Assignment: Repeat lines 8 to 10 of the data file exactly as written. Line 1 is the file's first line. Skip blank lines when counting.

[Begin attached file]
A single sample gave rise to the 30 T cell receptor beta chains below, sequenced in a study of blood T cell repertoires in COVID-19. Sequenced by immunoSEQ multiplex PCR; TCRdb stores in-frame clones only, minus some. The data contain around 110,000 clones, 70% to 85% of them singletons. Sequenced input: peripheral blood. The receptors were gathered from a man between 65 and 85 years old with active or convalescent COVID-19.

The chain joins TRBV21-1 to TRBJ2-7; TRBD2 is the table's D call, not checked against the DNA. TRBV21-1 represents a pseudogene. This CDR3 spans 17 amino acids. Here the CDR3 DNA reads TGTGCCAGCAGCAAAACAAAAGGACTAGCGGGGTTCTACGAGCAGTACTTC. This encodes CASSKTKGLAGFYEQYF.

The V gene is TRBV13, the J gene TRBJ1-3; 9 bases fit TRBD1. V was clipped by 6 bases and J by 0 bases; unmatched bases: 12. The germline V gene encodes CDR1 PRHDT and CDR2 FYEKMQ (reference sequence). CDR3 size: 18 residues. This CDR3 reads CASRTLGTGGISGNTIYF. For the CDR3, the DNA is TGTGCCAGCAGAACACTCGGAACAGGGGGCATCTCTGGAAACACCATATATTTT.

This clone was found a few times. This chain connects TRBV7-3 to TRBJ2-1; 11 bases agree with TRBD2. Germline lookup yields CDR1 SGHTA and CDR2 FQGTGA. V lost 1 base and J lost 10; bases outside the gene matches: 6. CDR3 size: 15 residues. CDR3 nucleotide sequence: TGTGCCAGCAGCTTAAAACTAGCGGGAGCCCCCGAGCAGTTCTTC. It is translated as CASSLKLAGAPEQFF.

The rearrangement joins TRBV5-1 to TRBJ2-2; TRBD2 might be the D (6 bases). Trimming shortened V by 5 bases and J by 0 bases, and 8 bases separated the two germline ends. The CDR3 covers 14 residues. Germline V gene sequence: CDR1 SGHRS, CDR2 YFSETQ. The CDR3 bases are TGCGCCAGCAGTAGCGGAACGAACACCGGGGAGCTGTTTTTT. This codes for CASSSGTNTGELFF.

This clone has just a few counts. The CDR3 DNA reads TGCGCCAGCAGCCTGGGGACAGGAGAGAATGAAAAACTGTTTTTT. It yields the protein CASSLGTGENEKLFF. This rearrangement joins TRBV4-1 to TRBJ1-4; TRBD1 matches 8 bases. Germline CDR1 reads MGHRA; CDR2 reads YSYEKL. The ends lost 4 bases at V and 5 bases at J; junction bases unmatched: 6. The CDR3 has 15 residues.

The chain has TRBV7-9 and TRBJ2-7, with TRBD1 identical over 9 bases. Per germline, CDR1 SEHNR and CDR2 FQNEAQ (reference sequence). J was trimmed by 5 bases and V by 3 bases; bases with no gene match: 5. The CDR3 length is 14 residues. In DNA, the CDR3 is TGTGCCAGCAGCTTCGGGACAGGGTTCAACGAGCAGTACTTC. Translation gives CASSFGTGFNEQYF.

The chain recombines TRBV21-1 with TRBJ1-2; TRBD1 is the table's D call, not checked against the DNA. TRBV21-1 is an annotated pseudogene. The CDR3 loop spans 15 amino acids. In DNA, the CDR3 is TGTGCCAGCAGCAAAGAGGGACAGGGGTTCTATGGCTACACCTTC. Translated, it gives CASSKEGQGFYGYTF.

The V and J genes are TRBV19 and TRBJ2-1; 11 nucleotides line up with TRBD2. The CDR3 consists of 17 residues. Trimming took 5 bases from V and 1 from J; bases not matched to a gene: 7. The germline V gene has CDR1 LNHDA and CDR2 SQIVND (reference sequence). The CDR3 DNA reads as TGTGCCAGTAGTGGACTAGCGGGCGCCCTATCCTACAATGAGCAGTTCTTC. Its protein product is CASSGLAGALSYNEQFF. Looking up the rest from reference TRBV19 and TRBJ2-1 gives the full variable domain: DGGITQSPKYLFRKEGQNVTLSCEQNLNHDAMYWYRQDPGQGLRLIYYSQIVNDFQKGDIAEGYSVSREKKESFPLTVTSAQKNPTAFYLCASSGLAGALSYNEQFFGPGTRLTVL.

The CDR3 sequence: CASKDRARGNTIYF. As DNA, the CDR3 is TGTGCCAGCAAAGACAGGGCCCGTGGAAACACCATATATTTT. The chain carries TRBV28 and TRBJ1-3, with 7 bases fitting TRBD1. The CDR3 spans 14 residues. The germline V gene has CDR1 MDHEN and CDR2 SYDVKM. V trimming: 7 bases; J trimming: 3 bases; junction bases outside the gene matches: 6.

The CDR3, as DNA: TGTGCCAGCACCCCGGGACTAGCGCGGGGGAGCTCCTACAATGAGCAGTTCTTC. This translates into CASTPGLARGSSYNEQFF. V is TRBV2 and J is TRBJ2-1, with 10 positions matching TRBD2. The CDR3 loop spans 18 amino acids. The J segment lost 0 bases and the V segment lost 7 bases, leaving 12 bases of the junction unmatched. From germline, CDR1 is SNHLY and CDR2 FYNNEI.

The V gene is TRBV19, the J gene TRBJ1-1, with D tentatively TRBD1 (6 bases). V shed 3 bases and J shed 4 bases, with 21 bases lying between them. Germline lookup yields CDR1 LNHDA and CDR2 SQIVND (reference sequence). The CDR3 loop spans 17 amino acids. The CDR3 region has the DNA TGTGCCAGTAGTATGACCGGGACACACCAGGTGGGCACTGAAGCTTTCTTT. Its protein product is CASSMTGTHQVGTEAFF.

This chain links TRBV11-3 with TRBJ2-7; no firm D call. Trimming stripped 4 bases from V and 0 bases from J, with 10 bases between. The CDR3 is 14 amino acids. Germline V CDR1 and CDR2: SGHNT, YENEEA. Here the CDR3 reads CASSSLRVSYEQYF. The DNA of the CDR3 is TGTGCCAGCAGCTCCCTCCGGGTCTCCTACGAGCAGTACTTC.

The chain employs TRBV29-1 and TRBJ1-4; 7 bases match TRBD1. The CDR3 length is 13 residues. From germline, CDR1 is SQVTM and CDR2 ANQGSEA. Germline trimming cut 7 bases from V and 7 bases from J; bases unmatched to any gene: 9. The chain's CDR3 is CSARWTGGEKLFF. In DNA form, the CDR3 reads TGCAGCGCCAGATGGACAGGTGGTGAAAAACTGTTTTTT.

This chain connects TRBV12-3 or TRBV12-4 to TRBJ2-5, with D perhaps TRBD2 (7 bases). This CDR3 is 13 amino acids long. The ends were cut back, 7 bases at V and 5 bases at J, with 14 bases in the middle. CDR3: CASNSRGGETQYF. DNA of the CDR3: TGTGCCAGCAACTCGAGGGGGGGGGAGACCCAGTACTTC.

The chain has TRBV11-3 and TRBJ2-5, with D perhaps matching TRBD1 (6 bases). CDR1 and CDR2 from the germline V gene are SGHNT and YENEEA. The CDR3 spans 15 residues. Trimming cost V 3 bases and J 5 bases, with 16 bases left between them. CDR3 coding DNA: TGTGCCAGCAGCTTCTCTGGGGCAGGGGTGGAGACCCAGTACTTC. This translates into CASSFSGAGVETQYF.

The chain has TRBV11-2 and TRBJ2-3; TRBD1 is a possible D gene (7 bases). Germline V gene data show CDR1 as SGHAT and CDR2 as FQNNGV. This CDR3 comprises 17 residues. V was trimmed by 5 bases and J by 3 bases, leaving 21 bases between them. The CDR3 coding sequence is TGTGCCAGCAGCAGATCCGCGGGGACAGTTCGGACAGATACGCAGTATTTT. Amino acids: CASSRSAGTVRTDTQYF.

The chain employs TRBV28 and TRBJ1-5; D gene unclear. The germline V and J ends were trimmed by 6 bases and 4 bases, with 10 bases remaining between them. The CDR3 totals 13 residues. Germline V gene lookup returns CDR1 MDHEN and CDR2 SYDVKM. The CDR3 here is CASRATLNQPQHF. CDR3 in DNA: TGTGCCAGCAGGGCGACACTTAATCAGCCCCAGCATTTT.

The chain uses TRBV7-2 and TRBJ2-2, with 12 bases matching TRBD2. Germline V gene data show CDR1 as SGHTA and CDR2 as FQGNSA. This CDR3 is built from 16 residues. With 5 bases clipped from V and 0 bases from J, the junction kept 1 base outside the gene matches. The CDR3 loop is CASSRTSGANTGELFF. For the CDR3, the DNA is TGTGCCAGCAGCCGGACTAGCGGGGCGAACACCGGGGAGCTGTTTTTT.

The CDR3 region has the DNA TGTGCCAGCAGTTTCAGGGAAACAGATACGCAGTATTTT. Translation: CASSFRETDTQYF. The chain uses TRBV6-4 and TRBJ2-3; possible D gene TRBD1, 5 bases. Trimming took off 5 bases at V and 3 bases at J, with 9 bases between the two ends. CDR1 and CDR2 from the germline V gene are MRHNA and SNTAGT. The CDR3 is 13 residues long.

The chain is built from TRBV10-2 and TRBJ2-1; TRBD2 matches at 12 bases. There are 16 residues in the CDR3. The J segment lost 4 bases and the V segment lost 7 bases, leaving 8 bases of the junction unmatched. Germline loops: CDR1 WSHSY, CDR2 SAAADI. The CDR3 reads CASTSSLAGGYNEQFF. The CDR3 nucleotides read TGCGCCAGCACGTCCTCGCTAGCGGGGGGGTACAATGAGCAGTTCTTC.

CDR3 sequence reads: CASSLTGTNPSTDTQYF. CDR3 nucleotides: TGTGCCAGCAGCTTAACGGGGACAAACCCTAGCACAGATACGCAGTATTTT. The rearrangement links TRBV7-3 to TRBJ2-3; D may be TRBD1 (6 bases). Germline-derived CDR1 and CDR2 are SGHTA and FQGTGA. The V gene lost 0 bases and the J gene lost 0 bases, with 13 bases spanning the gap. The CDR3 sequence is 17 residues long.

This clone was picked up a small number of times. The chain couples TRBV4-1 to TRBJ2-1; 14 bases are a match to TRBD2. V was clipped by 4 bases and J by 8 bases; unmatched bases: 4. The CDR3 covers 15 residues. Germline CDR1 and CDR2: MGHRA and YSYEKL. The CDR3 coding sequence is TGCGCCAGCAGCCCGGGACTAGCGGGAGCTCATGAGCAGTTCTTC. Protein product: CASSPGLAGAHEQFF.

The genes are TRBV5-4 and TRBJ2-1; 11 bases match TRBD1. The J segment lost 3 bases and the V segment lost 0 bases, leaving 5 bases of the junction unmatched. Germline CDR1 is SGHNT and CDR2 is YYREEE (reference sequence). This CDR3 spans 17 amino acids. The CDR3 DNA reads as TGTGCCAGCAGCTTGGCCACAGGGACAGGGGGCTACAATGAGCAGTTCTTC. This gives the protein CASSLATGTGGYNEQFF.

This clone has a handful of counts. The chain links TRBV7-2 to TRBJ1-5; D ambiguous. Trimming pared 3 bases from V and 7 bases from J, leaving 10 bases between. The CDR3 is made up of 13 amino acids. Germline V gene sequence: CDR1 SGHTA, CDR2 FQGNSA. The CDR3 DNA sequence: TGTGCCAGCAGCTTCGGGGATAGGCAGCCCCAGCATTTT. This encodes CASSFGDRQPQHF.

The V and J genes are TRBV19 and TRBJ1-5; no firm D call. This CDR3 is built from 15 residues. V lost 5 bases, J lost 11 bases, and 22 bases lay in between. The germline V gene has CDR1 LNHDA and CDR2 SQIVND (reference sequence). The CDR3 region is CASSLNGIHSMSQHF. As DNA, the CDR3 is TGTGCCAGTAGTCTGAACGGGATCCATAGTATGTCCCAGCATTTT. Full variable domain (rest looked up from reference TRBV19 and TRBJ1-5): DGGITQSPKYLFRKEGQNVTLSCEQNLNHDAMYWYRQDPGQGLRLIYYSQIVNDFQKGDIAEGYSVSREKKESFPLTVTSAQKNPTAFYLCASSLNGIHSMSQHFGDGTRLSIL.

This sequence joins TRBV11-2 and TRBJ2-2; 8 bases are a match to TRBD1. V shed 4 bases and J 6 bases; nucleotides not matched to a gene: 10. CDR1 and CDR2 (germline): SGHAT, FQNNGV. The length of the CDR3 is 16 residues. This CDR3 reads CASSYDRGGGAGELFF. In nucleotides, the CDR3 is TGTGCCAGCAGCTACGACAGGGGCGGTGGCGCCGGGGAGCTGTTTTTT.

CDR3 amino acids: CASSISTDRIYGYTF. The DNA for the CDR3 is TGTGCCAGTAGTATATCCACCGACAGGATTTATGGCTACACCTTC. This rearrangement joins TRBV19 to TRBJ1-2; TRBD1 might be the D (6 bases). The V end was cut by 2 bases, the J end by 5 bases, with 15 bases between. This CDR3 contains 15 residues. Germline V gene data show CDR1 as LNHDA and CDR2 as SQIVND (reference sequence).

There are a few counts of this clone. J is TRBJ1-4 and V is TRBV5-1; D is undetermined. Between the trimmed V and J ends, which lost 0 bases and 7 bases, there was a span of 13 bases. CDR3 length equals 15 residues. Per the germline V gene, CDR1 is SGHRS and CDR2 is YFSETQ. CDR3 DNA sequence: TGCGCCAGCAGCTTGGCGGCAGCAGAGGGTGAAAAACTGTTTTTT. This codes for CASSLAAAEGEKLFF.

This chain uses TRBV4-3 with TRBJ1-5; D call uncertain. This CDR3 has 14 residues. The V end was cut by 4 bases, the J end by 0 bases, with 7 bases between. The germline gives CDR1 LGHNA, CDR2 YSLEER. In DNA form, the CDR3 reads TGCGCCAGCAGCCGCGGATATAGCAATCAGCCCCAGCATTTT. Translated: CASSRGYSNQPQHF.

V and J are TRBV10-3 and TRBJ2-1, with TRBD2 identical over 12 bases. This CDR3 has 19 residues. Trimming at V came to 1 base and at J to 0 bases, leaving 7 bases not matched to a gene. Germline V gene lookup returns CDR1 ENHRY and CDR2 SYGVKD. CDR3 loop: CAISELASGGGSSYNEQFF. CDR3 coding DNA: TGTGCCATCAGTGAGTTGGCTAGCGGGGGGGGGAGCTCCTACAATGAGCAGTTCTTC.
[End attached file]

The chain recombines TRBV21-1 with TRBJ1-2; TRBD1 is the table's D call, not checked against the DNA. TRBV21-1 is an annotated pseudogene. The CDR3 loop spans 15 amino acids. In DNA, the CDR3 is TGTGCCAGCAGCAAAGAGGGACAGGGGTTCTATGGCTACACCTTC. Translated, it gives CASSKEGQGFYGYTF.

The V and J genes are TRBV19 and TRBJ2-1; 11 nucleotides line up with TRBD2. The CDR3 consists of 17 residues. Trimming took 5 bases from V and 1 from J; bases not matched to a gene: 7. The germline V gene has CDR1 LNHDA and CDR2 SQIVND (reference sequence). The CDR3 DNA reads as TGTGCCAGTAGTGGACTAGCGGGCGCCCTATCCTACAATGAGCAGTTCTTC. Its protein product is CASSGLAGALSYNEQFF. Looking up the rest from reference TRBV19 and TRBJ2-1 gives the full variable domain: DGGITQSPKYLFRKEGQNVTLSCEQNLNHDAMYWYRQDPGQGLRLIYYSQIVNDFQKGDIAEGYSVSREKKESFPLTVTSAQKNPTAFYLCASSGLAGALSYNEQFFGPGTRLTVL.

The CDR3 sequence: CASKDRARGNTIYF. As DNA, the CDR3 is TGTGCCAGCAAAGACAGGGCCCGTGGAAACACCATATATTTT. The chain carries TRBV28 and TRBJ1-3, with 7 bases fitting TRBD1. The CDR3 spans 14 residues. The germline V gene has CDR1 MDHEN and CDR2 SYDVKM. V trimming: 7 bases; J trimming: 3 bases; junction bases outside the gene matches: 6.